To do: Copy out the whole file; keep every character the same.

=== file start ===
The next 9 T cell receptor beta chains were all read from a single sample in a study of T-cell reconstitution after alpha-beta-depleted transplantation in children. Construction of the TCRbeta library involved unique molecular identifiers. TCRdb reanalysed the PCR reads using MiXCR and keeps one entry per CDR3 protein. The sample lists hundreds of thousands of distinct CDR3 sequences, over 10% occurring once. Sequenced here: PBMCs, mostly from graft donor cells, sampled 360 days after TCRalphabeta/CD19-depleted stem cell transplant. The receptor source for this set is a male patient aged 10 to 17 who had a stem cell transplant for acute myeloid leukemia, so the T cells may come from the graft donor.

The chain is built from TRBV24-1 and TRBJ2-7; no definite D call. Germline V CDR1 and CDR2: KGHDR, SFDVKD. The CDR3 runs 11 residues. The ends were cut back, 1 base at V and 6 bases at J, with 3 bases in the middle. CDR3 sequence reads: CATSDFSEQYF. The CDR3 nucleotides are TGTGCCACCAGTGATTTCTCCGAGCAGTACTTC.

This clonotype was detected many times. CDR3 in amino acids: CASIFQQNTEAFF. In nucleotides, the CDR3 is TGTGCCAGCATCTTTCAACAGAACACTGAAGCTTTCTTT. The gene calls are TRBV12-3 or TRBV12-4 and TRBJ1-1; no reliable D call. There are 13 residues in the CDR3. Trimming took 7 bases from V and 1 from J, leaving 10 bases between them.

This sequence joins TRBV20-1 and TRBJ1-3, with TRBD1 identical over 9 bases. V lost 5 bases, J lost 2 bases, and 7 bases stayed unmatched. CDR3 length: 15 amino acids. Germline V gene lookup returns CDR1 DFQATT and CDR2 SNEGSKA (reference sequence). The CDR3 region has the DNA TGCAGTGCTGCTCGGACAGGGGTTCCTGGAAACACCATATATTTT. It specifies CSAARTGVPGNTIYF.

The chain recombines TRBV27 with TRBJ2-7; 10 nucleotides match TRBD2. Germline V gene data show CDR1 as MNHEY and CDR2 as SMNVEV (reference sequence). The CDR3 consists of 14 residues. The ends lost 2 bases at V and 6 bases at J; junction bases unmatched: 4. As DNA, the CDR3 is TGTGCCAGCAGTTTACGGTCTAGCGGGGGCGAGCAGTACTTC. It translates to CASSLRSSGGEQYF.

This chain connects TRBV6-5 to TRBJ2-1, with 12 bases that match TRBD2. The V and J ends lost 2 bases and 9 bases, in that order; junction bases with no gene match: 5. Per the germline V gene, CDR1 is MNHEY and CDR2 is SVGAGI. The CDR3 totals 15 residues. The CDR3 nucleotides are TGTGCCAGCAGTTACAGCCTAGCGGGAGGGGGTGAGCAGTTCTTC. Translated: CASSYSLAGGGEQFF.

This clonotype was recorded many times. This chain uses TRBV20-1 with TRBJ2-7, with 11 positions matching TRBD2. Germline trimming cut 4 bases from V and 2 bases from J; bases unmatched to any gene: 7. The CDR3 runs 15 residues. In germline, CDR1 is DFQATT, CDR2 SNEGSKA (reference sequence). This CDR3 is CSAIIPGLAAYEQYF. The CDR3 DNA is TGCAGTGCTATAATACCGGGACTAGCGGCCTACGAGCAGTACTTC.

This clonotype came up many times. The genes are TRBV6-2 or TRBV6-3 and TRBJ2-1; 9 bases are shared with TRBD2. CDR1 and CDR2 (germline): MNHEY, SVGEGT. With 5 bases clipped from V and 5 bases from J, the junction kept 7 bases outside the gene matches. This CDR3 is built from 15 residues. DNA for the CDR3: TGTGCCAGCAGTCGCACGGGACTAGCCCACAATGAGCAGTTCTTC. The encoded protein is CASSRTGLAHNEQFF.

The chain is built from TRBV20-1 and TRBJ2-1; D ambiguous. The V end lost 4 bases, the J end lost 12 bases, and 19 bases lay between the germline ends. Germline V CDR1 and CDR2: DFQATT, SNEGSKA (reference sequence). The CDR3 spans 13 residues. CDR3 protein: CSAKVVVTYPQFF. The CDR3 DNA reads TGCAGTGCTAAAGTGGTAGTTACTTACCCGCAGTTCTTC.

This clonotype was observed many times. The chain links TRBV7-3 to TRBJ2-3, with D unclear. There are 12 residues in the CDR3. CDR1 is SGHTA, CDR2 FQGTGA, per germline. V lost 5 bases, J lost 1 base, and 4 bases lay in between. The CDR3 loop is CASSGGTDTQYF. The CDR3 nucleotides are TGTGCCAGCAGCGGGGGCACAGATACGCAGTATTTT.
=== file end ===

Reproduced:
The next 9 T cell receptor beta chains were all read from a single sample in a study of T-cell reconstitution after alpha-beta-depleted transplantation in children. Construction of the TCRbeta library involved unique molecular identifiers. TCRdb reanalysed the PCR reads using MiXCR and keeps one entry per CDR3 protein. The sample lists hundreds of thousands of distinct CDR3 sequences, over 10% occurring once. Sequenced here: PBMCs, mostly from graft donor cells, sampled 360 days after TCRalphabeta/CD19-depleted stem cell transplant. The receptor source for this set is a male patient aged 10 to 17 who had a stem cell transplant for acute myeloid leukemia, so the T cells may come from the graft donor.

The chain is built from TRBV24-1 and TRBJ2-7; no definite D call. Germline V CDR1 and CDR2: KGHDR, SFDVKD. The CDR3 runs 11 residues. The ends were cut back, 1 base at V and 6 bases at J, with 3 bases in the middle. CDR3 sequence reads: CATSDFSEQYF. The CDR3 nucleotides are TGTGCCACCAGTGATTTCTCCGAGCAGTACTTC.

This clonotype was detected many times. CDR3 in amino acids: CASIFQQNTEAFF. In nucleotides, the CDR3 is TGTGCCAGCATCTTTCAACAGAACACTGAAGCTTTCTTT. The gene calls are TRBV12-3 or TRBV12-4 and TRBJ1-1; no reliable D call. There are 13 residues in the CDR3. Trimming took 7 bases from V and 1 from J, leaving 10 bases between them.

This sequence joins TRBV20-1 and TRBJ1-3, with TRBD1 identical over 9 bases. V lost 5 bases, J lost 2 bases, and 7 bases stayed unmatched. CDR3 length: 15 amino acids. Germline V gene lookup returns CDR1 DFQATT and CDR2 SNEGSKA (reference sequence). The CDR3 region has the DNA TGCAGTGCTGCTCGGACAGGGGTTCCTGGAAACACCATATATTTT. It specifies CSAARTGVPGNTIYF.

The chain recombines TRBV27 with TRBJ2-7; 10 nucleotides match TRBD2. Germline V gene data show CDR1 as MNHEY and CDR2 as SMNVEV (reference sequence). The CDR3 consists of 14 residues. The ends lost 2 bases at V and 6 bases at J; junction bases unmatched: 4. As DNA, the CDR3 is TGTGCCAGCAGTTTACGGTCTAGCGGGGGCGAGCAGTACTTC. It translates to CASSLRSSGGEQYF.

This chain connects TRBV6-5 to TRBJ2-1, with 12 bases that match TRBD2. The V and J ends lost 2 bases and 9 bases, in that order; junction bases with no gene match: 5. Per the germline V gene, CDR1 is MNHEY and CDR2 is SVGAGI. The CDR3 totals 15 residues. The CDR3 nucleotides are TGTGCCAGCAGTTACAGCCTAGCGGGAGGGGGTGAGCAGTTCTTC. Translated: CASSYSLAGGGEQFF.

This clonotype was recorded many times. This chain uses TRBV20-1 with TRBJ2-7, with 11 positions matching TRBD2. Germline trimming cut 4 bases from V and 2 bases from J; bases unmatched to any gene: 7. The CDR3 runs 15 residues. In germline, CDR1 is DFQATT, CDR2 SNEGSKA (reference sequence). This CDR3 is CSAIIPGLAAYEQYF. The CDR3 DNA is TGCAGTGCTATAATACCGGGACTAGCGGCCTACGAGCAGTACTTC.

This clonotype came up many times. The genes are TRBV6-2 or TRBV6-3 and TRBJ2-1; 9 bases are shared with TRBD2. CDR1 and CDR2 (germline): MNHEY, SVGEGT. With 5 bases clipped from V and 5 bases from J, the junction kept 7 bases outside the gene matches. This CDR3 is built from 15 residues. DNA for the CDR3: TGTGCCAGCAGTCGCACGGGACTAGCCCACAATGAGCAGTTCTTC. The encoded protein is CASSRTGLAHNEQFF.

The chain is built from TRBV20-1 and TRBJ2-1; D ambiguous. The V end lost 4 bases, the J end lost 12 bases, and 19 bases lay between the germline ends. Germline V CDR1 and CDR2: DFQATT, SNEGSKA (reference sequence). The CDR3 spans 13 residues. CDR3 protein: CSAKVVVTYPQFF. The CDR3 DNA reads TGCAGTGCTAAAGTGGTAGTTACTTACCCGCAGTTCTTC.

This clonotype was observed many times. The chain links TRBV7-3 to TRBJ2-3, with D unclear. There are 12 residues in the CDR3. CDR1 is SGHTA, CDR2 FQGTGA, per germline. V lost 5 bases, J lost 1 base, and 4 bases lay in between. The CDR3 loop is CASSGGTDTQYF. The CDR3 nucleotides are TGTGCCAGCAGCGGGGGCACAGATACGCAGTATTTT.